UK phenomics platform for developing and validating EHR phenotypes: CALIBER
Natalie K Fitzpatrick,
Richard J.B. Dobson,
Laurence J Howe,
R. Tom Lumbers,
Riyaz S Patel,
Anoop D. Shah,
Aroon D. Hingorani,
Posted 04 Feb 2019
bioRxiv DOI: 10.1101/539403
Posted 04 Feb 2019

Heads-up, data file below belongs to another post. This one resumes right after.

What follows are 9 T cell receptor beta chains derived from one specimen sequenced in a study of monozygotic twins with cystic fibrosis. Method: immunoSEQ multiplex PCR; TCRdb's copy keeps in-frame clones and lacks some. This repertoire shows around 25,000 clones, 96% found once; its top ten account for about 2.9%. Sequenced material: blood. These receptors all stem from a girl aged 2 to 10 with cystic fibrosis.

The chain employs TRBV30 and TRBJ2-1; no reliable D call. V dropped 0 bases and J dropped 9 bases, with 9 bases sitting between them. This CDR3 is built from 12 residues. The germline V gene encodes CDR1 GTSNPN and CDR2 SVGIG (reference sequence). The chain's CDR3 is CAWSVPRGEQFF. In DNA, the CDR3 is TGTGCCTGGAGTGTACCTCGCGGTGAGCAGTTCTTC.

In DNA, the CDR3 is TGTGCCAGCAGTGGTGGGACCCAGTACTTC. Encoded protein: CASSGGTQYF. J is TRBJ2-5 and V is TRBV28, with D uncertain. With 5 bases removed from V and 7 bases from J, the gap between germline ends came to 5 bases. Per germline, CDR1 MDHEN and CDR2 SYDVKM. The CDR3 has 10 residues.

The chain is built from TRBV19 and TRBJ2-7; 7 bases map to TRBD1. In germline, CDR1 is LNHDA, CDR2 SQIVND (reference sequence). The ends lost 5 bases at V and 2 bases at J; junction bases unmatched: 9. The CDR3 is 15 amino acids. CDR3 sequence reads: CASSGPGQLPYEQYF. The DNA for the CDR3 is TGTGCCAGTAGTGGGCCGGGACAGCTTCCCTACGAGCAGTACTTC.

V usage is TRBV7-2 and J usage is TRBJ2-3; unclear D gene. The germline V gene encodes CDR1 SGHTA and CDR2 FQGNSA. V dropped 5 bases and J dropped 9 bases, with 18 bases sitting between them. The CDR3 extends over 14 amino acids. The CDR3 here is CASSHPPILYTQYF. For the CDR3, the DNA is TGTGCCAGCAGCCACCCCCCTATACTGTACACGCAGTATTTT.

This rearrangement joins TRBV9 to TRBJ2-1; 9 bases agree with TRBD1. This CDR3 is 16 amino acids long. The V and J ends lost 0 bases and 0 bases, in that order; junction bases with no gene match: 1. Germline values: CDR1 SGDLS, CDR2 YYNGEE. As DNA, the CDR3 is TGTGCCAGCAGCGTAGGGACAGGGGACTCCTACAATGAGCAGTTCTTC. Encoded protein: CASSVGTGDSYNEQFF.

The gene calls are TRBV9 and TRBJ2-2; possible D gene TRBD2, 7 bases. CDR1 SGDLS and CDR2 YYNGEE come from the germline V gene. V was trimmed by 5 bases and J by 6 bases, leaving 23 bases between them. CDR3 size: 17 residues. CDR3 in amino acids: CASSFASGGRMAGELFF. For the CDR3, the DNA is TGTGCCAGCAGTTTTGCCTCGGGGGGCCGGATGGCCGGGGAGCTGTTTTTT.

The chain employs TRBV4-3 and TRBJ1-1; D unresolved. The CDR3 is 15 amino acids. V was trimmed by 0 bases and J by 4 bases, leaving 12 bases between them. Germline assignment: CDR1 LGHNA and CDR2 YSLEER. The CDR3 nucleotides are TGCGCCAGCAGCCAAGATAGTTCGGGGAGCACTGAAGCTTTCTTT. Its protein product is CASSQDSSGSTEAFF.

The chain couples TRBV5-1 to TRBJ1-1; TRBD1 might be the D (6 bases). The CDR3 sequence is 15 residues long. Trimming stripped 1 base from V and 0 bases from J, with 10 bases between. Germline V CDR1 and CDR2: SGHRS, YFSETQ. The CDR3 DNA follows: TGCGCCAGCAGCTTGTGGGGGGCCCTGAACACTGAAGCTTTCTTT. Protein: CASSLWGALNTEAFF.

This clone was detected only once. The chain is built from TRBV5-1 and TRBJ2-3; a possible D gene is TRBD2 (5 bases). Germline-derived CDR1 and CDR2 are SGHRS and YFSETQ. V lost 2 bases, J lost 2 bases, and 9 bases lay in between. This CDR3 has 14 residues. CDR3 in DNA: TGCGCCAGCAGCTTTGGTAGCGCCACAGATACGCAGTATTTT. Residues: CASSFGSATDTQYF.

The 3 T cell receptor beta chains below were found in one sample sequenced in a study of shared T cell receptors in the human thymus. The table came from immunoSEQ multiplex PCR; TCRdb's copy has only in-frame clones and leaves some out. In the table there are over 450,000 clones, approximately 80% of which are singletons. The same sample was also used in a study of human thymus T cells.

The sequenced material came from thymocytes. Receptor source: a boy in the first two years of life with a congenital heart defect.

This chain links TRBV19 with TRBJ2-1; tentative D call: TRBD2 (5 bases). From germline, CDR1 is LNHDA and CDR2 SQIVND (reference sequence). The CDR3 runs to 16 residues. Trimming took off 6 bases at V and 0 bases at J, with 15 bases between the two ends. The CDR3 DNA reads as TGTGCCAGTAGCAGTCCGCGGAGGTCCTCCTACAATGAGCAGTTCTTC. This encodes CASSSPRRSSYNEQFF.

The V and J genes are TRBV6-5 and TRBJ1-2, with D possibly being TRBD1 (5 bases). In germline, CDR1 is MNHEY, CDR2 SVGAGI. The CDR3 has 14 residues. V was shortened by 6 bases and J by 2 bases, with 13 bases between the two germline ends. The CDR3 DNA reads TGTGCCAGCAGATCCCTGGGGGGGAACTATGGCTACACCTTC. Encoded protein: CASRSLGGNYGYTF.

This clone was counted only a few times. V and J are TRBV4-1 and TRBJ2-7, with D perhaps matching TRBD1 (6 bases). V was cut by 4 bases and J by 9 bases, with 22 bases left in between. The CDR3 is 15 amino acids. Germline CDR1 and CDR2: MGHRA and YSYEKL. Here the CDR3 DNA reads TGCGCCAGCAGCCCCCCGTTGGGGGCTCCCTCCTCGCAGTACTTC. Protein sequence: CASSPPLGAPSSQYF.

Objective Electronic Health Records (EHR) are a rich source of information on human diseases, but the information is variably structured, fragmented, curated using different coding systems and collected for purposes other than medical research. We describe an approach for developing, validating and sharing reproducible phenotypes from national structured EHR in the United Kingdom (UK) with applications for translational research. Materials and Methods We implemented a rule-based phenotyping framework, with up to six approaches of validation. We applied our framework to a sample of 15 million individuals in a national EHR data source (population-based primary care, all ages) linked to hospitalization and death records in England. Data comprised continuous measurements e.g. blood pressure, medication information and coded diagnoses, symptoms, procedures and referrals, recorded using five controlled clinical terminologies: a) Read (primary care, subset of SNOMED-CT), b) International Classification of Diseases 9th/10th Revision (ICD-9, ICD-10, secondary care diagnoses and cause of mortality), c) OPCS Classification of Interventions and Procedures (OPCS-4, hospital surgical procedures), and d) DM+D prescription codes. Results Using the CALIBER phenotyping framework, we created algorithms for 51 diseases, syndromes, biomarkers and lifestyle risk factors and provide up to six validation approaches. The EHR phenotypes are curated in the open-access CALIBER Portal (<https://www.caliberresearch.org/portal>) and have been used by 40 national/international research groups in 60 peer-reviewed publications. Conclusion We describe a UK EHR phenomics approach within the CALIBER EHR data platform with initial evidence of validity and use, as an important step towards international use of UK EHR data for health research.
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